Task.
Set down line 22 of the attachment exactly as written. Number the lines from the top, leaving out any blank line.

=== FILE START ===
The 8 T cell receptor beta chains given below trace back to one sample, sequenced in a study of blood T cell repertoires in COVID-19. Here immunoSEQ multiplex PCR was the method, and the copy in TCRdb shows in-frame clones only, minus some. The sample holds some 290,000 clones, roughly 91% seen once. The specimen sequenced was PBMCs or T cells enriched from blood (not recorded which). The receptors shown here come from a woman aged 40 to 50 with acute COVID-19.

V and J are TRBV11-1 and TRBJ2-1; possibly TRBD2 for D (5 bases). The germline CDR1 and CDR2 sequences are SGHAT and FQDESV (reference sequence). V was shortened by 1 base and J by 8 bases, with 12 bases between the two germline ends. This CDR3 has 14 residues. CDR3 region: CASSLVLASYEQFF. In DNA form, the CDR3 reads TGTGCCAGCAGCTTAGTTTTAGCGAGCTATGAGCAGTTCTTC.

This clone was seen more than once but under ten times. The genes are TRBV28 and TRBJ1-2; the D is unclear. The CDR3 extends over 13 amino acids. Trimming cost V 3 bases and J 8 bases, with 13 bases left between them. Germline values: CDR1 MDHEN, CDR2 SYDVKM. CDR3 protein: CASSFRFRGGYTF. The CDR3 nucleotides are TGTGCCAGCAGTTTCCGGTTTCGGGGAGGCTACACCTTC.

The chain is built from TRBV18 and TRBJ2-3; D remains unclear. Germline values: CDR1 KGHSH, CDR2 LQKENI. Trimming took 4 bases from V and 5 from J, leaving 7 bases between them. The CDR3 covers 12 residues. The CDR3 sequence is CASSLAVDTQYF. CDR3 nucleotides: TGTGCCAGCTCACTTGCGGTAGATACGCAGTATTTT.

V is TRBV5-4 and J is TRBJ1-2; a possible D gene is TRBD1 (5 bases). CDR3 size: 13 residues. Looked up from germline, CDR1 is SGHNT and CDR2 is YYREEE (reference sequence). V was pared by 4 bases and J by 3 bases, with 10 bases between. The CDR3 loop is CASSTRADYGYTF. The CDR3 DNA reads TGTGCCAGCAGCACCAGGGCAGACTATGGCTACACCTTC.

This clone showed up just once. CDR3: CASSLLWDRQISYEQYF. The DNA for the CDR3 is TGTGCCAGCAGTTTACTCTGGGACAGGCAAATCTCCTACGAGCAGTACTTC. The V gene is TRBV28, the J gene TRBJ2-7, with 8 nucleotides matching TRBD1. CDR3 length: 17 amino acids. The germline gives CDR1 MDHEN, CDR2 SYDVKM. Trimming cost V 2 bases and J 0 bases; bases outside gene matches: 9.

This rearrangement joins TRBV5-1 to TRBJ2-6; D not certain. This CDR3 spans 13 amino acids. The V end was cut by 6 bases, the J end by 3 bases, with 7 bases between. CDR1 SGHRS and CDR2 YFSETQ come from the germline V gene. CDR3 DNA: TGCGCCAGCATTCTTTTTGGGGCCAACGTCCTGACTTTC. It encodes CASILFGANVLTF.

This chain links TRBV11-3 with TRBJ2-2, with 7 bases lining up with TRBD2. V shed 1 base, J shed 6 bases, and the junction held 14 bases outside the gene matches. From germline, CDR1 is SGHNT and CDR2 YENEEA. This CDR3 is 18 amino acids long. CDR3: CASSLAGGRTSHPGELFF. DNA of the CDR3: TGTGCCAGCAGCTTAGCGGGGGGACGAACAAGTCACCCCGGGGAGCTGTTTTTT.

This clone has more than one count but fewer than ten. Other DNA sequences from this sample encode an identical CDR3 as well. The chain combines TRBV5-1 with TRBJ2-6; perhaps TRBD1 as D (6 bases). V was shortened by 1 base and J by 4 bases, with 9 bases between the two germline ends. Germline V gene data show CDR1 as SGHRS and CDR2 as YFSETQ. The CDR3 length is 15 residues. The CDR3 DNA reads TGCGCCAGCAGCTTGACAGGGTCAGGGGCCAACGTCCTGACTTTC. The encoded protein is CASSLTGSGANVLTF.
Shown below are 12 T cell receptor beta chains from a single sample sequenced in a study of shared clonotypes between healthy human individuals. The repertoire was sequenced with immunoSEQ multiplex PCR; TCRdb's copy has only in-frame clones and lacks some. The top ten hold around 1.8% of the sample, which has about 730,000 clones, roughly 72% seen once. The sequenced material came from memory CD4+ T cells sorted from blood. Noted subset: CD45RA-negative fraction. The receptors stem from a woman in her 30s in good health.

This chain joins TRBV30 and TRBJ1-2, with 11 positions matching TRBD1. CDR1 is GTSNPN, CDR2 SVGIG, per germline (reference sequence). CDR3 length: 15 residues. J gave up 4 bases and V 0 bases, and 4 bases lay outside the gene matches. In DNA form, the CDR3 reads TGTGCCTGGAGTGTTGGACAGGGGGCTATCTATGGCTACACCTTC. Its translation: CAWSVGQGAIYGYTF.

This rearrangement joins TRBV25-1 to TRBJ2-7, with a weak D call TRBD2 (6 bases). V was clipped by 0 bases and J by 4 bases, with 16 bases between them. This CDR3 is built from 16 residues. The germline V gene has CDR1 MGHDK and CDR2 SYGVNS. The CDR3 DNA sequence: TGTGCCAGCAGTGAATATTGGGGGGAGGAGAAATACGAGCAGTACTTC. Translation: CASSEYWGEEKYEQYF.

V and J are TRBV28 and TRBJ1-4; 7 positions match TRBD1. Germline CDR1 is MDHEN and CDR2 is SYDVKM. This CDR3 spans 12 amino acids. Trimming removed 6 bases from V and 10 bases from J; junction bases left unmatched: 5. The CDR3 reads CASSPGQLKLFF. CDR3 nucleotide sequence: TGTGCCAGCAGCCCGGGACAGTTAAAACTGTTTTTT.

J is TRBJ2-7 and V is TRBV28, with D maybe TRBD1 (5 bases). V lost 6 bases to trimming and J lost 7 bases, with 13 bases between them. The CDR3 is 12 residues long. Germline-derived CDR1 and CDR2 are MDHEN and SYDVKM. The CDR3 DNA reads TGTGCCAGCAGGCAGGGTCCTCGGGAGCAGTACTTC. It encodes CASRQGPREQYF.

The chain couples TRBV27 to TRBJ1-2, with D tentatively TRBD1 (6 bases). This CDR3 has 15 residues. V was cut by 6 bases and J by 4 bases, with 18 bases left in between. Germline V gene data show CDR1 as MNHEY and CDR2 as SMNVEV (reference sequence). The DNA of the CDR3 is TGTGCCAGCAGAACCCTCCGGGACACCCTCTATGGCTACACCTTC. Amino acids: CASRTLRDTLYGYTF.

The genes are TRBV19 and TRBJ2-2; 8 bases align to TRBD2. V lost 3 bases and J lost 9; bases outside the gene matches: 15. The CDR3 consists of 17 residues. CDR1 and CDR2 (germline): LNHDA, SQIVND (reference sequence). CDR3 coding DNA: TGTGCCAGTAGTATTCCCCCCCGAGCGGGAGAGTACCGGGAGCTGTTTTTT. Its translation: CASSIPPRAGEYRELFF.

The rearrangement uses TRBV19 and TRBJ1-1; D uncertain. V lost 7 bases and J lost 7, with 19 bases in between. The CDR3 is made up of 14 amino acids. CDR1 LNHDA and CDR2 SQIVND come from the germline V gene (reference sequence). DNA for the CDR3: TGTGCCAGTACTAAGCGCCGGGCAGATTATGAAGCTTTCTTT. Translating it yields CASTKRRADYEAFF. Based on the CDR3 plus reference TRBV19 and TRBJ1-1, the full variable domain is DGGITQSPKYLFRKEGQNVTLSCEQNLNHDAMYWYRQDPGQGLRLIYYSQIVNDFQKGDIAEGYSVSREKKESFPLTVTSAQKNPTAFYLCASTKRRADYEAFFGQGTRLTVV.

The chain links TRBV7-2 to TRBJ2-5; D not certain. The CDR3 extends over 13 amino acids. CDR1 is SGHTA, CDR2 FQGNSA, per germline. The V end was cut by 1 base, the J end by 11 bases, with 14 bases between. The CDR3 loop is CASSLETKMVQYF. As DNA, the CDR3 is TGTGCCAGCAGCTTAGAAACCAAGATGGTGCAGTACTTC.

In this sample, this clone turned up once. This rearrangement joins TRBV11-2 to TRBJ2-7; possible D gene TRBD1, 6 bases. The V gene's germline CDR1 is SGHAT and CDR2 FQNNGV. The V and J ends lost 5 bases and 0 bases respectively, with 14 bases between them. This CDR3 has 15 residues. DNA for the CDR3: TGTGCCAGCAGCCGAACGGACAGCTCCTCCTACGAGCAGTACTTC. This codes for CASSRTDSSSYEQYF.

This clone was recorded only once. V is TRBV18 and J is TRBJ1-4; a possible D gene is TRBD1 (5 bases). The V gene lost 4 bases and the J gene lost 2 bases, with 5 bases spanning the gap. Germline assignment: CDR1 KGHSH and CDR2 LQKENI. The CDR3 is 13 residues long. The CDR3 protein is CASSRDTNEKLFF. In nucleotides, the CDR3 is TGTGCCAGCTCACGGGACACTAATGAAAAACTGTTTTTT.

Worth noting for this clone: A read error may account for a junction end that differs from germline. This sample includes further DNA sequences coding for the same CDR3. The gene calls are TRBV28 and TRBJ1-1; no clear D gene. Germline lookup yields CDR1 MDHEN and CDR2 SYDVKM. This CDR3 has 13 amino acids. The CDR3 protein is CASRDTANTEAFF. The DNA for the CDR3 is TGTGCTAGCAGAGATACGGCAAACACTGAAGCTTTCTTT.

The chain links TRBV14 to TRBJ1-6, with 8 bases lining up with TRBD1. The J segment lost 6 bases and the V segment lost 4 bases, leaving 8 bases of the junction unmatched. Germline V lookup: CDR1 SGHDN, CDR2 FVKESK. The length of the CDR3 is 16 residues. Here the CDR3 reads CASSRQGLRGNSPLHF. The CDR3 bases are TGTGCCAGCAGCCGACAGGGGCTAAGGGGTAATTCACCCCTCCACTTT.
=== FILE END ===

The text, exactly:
The chain links TRBV14 to TRBJ1-6, with 8 bases lining up with TRBD1. The J segment lost 6 bases and the V segment lost 4 bases, leaving 8 bases of the junction unmatched. Germline V lookup: CDR1 SGHDN, CDR2 FVKESK. The length of the CDR3 is 16 residues. Here the CDR3 reads CASSRQGLRGNSPLHF. The CDR3 bases are TGTGCCAGCAGCCGACAGGGGCTAAGGGGTAATTCACCCCTCCACTTT.